Basilides, Cyrinus, Nabor and Nazarius

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For other uses, see Nazarius.
Saint Nazarius and Companions
Died ~303 AD
Honored in
Roman Catholic Church
Feast 12 June

Basilides, Cyrinus, Nabor and Nazarius are saints of the Roman Catholic Church, mentioned in the Martyrology of Bede and earlier editions of the Roman Martyrology for 12 June as four Roman martyrs who suffered death under Diocletian.[1]

It has been said that their names were taken from the Martyrologium Hieronymianum, in the Berne MS.,[2] where it says: Romæ, via Aurelia miliario V, Basiledis, Tribuli, Nagesi, Magdaletis, Zabini, Aureli, Cirini, Nabori, Nazari, Donatellæ, Secundæ. The second name in the list, Tribulus, is derived from a place-name, Tripoli, as is evident from the Echternach MS., and those following it have also an African origin.

The group of three supposedly Roman saints, Cyrinus, Nabor, Nazarius, to which was later added Basilides, has in the "Sacramentarium Gelasianum"[3] its special form of invocation in the Canon of the Mass. The date and the circumstances of their deaths are unknown.

In the Tridentine Calendar, the four have a joint commemoration on 12 June, which was removed from the General Roman Calendar in 1969 because of the completely fabulous character of their Passio. The 12 June celebration was in reality a conflation of three distinct commemorations on the same day: the burial of Saint Basilides, a Roman martyr, on the Via Aurelia, the transfer on the Via Appia of the relics of Saint Quirinus of Sescia, and the dedication of the Basilica of the Milanese martyrs Nabor and Nazarius on the Via Aurelia.[4]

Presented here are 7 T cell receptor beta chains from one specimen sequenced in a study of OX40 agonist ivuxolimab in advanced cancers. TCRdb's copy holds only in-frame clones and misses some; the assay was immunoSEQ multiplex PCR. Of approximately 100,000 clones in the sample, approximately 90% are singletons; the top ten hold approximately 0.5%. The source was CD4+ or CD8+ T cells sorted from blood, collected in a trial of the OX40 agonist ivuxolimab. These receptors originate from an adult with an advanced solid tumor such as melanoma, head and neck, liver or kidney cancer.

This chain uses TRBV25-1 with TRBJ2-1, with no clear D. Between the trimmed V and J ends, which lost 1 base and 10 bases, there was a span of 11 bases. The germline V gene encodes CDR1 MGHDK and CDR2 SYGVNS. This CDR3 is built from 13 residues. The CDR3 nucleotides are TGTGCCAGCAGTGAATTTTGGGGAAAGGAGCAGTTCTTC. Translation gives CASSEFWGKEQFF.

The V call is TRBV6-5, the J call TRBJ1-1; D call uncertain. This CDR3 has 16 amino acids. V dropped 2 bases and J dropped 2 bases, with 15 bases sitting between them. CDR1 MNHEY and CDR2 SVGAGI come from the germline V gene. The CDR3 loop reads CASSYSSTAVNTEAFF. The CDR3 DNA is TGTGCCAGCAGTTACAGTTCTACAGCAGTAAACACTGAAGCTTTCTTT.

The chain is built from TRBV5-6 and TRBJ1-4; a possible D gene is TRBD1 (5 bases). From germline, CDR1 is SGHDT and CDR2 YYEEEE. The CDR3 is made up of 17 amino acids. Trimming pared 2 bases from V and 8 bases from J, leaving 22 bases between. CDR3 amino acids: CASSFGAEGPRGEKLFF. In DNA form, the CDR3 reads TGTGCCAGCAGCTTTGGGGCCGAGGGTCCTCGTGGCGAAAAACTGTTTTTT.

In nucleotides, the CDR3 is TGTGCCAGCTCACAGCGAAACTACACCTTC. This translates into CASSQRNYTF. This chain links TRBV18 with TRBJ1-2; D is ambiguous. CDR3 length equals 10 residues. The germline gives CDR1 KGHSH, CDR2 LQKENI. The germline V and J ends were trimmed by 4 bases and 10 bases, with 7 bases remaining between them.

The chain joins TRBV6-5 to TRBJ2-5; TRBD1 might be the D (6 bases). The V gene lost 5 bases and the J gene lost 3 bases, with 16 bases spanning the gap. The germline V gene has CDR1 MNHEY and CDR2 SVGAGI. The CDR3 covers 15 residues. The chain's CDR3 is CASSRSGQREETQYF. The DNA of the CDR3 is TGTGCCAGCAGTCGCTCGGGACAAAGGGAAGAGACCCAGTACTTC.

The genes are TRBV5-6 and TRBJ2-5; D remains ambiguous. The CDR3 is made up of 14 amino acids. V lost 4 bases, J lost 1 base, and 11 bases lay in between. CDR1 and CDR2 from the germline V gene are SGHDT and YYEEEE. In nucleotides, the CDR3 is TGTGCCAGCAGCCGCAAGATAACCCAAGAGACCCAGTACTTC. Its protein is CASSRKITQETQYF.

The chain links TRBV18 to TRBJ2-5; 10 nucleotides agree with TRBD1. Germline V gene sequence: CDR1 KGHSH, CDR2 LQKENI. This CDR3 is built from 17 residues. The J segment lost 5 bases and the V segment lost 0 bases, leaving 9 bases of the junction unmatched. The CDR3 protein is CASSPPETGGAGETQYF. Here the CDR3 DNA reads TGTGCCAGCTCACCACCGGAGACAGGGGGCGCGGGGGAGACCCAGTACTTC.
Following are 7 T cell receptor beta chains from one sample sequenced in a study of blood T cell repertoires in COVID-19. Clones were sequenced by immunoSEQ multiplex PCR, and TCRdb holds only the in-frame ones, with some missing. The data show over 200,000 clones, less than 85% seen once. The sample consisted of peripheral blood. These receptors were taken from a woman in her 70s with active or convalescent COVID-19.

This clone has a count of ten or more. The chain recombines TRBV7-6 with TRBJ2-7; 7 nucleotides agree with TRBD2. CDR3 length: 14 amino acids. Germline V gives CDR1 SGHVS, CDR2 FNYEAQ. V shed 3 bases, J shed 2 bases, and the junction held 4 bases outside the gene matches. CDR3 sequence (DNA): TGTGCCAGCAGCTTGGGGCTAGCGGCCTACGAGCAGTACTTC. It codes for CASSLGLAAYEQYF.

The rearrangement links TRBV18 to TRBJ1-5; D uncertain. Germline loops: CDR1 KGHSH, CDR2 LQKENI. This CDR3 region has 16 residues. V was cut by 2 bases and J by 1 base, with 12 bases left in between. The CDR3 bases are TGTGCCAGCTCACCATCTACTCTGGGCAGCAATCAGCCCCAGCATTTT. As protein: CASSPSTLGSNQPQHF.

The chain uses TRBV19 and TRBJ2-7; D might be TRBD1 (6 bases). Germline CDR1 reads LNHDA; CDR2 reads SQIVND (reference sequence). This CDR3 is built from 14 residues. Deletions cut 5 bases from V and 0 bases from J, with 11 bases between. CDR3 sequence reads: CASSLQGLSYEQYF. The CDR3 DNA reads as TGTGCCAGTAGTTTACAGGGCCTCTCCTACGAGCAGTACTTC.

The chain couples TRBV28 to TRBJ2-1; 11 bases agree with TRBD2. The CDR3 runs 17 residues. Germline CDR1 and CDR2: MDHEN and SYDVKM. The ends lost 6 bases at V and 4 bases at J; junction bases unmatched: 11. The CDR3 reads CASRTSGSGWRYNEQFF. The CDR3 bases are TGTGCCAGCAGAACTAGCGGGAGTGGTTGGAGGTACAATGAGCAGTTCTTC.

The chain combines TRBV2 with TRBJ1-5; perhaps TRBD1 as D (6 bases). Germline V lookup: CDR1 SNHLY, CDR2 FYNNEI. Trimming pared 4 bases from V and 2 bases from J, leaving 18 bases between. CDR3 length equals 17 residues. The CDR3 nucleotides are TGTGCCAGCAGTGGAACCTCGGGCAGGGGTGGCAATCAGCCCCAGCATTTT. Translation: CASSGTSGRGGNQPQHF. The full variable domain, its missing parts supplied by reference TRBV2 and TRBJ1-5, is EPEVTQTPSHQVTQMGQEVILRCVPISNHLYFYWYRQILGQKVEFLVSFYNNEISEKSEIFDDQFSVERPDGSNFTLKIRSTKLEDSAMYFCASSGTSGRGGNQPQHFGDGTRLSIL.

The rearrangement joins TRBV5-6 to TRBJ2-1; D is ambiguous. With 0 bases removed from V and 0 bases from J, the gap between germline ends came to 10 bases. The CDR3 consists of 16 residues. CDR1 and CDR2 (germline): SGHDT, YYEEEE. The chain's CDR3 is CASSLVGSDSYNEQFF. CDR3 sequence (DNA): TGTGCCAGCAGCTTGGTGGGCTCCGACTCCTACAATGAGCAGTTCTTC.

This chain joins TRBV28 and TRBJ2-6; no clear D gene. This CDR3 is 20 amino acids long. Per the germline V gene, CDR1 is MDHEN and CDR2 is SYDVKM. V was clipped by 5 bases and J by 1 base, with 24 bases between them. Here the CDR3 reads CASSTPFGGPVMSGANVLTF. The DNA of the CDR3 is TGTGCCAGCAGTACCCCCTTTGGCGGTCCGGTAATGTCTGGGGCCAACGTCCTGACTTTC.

Of the four named, the Roman Martyrology now mentions only Basilides among the saints honoured on 12 June.[5] In an ancient itinerary to the graves of the Roman martyrs,[6] mention is made of a mortuary chapel of this martyr Basilides on the Via Aurelia.

The relics of Nazarius and Nabor were transferred by Chrodegang of Metz to his diocese,[7] Nazarius specifically to Lorsch Abbey.

References[edit]

 This article incorporates text from a publication now in the public domainKirsch, Johann Peter (1911). "St. Nazarius and Companions". In Herbermann, Charles. Catholic Encyclopedia 10. Robert Appleton Company. 

  1. ^ Wikisource-logo.svg Kirsch, Johann Peter (1911). "St. Nazarius and Companions". Catholic Encyclopedia 10. New York: Robert Appleton Company. 
  2. ^ ed. De Rossi-Duschesne, Acta SS., Nov. II [77]
  3. ^ ed. Wilson, Oxford, 1894, 174-5
  4. ^ Calendarium Romanum (Libreria Editrice Vaticana, 1969), p. 126
  5. ^ Martyrologium Romanum (Libreria Editrice Vaticana, 2001 ISBN 978-88-209-7210-3
  6. ^ De Rossi, "Roma Sotterranea", I, 183
  7. ^ Monumenta Germaniae Historica, Script., II 268